Most pet birds are not naturally equipped to handle low-temperature situations, and they need their human companions to plan ahead accordingly. Natural behaviors, like shivering or cuddling, can only bring your pampered pet so much warmth.
In this guide, we explore some of the most effective ways of keeping your pet bird warm without impeding their natural functions. We also explain some health and safety issues that are easy to overlook.
Let’s start learning!
Position Your Bird Cage to Avoid Drafts
Birds work their hardest to prepare for cold weather (molting in the fall takes a lot out of them), but there’s plenty you can do to help.
Drafts are your worst enemy when trying to keep your bird warm, but they’re fairly easy to combat. By choosing the right cage location, you give yourself greater control over its climate and keep your bird happy and warm.
In most cases, avoiding windows and doorways is enough. Either put the cage along a wall clear of both, or move it into a central location of the room. Shrink wrap kits work well to seal up older windows or doorways that remain drafty.
It’s important to maintain proper humidity in the cooler, dryer winter months.
Utilize Cage Covers and Tents
Cage covers and tents both work by closing heat in a certain location.
A cage cover goes over the entire enclosure and promotes warmth throughout. Cage covers are commonly used overnight to promote security and encourage sleep, but the lack of visibility may be stressful for some birds.
Cage tents create small, cozy areas for birds to snuggle down without blocking off the entire cage. Because of their small size, they’re better equipped to capture body heat. They can be used alongside a cage cover or on their own for targeted warmth.
Consider Electric Heating Options
Powered heating sources like space heaters, heat lamps, and thermo perches are some of the most effective ways to keep your bird warm, but there are a few things to consider.
Space heaters and heat lamps are the most readily available, but they usually have a non-stick coating (like polytetrafluoroethylene) that is toxic for birds in the home. Even if you use these in other rooms, you need to make sure they’re bird-safe.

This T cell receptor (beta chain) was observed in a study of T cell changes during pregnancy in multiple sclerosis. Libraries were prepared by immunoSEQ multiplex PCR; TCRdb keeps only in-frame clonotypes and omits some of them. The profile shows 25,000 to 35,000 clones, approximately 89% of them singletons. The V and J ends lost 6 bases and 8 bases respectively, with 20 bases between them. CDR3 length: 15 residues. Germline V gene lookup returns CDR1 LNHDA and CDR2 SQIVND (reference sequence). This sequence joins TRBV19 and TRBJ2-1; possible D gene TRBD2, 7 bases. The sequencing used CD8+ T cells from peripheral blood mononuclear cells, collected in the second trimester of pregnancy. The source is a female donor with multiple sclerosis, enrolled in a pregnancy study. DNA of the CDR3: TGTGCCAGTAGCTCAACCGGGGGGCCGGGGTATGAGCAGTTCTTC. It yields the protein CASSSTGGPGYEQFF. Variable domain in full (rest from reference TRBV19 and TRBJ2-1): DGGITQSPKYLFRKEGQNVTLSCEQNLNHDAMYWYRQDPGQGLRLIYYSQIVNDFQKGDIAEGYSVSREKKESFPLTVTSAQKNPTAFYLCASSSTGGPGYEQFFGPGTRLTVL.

Heaters specifically designed for birds, like perches and cage panels, are the most straightforward. You can also use infrared or ceramic bulbs designed for birds for more targeted heating. These bulbs do not emit light that interferes with your bird’s sleep habits.
Deep Litter May Provide Organic Warmth
The deep litter method is often used for chickens or other livestock, but it’s easily adapted to suit indoor birds. When using this method, you add fresh bedding without removing the old. This allows the bedding to become bioactive, and the increased activity generates warmth.
It takes a few months to establish deep litter, and you need a cage that can handle at least 6 to 12 inches of depth. The litter composts as time goes on, and you can add or remove material as needed. Just make sure there’s plenty of ventilation and you add new bedding before you get an ammonia smell.
As a bonus, you can use the litter you remove as compost for your garden. You may even be able to sell it!
Diet Affects a Bird’s Ability to Stay Warm
You may have been warned not to feed your bird too much corn or sunflower seeds because they’re not very nutritious and can cause overheating, but winter may be the perfect time to offer more snacks. While these shouldn’t be a cornerstone of their diet, the increased metabolic activity during digestion increases their internal body temperature.
It’s important to provide your birds with a high-quality, fresh diet to provide them with more energy and boost their immune system during the cooler months as well. Fresh fruits and vegetables are great for this, but you need a quality seed mix foundation to build on.
Promote Physical Activity with Toys
Providing proper enrichment is a major part of owning a bird. The right setup allows and encourages your bird to move around and gets their blood pumping, therefore warming up their body.
Ideally, your bird should have the option to cuddle down to warm up or stretch their wings and boost body temperature. On top of that, the activity (paired with full-spectrum lighting) tackles the root of issues like seasonal affective disorder in birds.
Keep an eye out for signs of overheating, such as panting or holding their wings away from their body. This may mean it’s time to turn down the heat, letting your bird handle the colder weather in a more natural way.